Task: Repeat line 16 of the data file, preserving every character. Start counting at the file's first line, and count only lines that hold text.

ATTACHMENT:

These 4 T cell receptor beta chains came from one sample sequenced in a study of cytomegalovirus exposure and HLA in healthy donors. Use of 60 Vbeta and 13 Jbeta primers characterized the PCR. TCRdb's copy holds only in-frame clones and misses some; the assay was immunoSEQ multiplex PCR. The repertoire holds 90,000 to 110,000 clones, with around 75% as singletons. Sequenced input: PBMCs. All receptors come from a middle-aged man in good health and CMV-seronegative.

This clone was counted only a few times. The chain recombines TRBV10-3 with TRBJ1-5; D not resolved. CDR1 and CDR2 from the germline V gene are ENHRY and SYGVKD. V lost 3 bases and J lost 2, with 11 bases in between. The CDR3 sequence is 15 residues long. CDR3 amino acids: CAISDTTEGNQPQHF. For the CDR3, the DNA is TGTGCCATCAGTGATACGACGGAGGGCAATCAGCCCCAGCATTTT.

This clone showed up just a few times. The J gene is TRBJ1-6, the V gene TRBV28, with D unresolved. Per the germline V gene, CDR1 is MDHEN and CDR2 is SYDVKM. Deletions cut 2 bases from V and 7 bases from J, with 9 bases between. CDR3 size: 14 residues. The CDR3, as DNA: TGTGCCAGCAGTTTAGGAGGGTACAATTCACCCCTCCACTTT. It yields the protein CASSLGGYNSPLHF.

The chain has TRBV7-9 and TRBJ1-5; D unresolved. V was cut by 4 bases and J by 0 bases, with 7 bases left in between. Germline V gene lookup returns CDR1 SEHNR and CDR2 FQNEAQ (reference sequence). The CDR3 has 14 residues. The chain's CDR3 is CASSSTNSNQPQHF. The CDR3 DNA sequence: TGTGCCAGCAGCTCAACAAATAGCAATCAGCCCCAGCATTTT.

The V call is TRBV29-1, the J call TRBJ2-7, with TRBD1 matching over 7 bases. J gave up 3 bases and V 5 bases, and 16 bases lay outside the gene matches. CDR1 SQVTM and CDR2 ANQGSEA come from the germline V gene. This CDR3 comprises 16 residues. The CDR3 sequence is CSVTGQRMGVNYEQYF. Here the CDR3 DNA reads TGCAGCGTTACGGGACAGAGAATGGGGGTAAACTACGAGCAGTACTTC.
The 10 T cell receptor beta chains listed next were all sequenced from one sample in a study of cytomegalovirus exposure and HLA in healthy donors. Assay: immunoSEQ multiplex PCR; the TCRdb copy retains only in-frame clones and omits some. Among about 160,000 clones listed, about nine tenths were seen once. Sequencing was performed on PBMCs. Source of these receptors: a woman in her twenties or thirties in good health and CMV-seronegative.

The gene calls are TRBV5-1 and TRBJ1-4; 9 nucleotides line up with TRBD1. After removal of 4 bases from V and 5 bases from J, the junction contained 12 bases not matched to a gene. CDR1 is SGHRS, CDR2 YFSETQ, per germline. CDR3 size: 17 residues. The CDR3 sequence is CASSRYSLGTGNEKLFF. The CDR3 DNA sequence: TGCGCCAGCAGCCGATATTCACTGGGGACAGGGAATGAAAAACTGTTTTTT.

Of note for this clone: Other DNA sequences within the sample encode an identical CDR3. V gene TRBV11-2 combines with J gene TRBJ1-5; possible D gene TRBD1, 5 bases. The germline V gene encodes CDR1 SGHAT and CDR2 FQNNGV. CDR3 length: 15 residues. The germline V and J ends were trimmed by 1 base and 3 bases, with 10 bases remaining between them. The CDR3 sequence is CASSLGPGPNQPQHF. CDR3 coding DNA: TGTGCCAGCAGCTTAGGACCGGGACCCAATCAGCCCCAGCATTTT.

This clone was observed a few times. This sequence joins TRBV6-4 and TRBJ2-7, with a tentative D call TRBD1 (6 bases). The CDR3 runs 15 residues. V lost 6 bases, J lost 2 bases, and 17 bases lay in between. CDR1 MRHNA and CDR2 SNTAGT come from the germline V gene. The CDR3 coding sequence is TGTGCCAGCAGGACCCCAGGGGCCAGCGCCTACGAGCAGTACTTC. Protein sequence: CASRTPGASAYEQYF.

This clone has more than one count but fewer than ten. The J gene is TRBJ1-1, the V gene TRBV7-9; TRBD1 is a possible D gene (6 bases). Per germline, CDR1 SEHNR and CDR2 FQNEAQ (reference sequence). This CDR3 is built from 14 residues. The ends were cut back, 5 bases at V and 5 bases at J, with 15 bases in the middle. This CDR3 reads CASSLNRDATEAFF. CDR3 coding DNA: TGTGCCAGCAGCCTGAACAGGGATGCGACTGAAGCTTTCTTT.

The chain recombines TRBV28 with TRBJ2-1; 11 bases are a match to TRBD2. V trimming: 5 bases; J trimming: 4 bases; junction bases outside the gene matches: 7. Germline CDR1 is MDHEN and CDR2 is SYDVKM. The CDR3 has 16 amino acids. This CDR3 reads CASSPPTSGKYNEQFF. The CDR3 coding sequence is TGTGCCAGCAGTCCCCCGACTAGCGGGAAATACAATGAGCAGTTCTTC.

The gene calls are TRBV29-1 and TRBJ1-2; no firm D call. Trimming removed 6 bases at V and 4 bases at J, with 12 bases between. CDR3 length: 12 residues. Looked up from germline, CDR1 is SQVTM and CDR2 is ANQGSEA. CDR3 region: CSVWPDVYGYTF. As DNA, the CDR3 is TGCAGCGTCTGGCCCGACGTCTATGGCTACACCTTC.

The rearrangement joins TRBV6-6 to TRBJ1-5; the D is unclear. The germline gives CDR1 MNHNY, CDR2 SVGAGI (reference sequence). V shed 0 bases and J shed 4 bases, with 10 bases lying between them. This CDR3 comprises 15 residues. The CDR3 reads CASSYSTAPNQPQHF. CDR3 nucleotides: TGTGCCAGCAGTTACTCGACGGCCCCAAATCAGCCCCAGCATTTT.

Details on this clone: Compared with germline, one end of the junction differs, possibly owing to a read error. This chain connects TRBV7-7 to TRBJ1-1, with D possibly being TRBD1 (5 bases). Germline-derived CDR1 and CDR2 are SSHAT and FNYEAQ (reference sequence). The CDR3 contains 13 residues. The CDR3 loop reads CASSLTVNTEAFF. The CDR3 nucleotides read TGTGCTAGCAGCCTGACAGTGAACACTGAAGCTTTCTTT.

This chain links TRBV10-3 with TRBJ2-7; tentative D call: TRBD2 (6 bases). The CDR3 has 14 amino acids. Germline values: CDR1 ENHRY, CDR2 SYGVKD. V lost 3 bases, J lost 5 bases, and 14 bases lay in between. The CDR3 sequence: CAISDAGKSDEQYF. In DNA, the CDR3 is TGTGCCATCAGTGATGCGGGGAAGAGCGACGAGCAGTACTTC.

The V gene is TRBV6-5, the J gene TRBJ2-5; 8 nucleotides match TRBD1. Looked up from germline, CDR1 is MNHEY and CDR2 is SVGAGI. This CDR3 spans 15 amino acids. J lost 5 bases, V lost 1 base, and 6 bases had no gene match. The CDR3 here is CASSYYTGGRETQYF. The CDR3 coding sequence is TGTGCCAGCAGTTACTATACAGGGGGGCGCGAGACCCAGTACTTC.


The V gene is TRBV6-5, the J gene TRBJ2-5; 8 nucleotides match TRBD1. Looked up from germline, CDR1 is MNHEY and CDR2 is SVGAGI. This CDR3 spans 15 amino acids. J lost 5 bases, V lost 1 base, and 6 bases had no gene match. The CDR3 here is CASSYYTGGRETQYF. The CDR3 coding sequence is TGTGCCAGCAGTTACTATACAGGGGGGCGCGAGACCCAGTACTTC.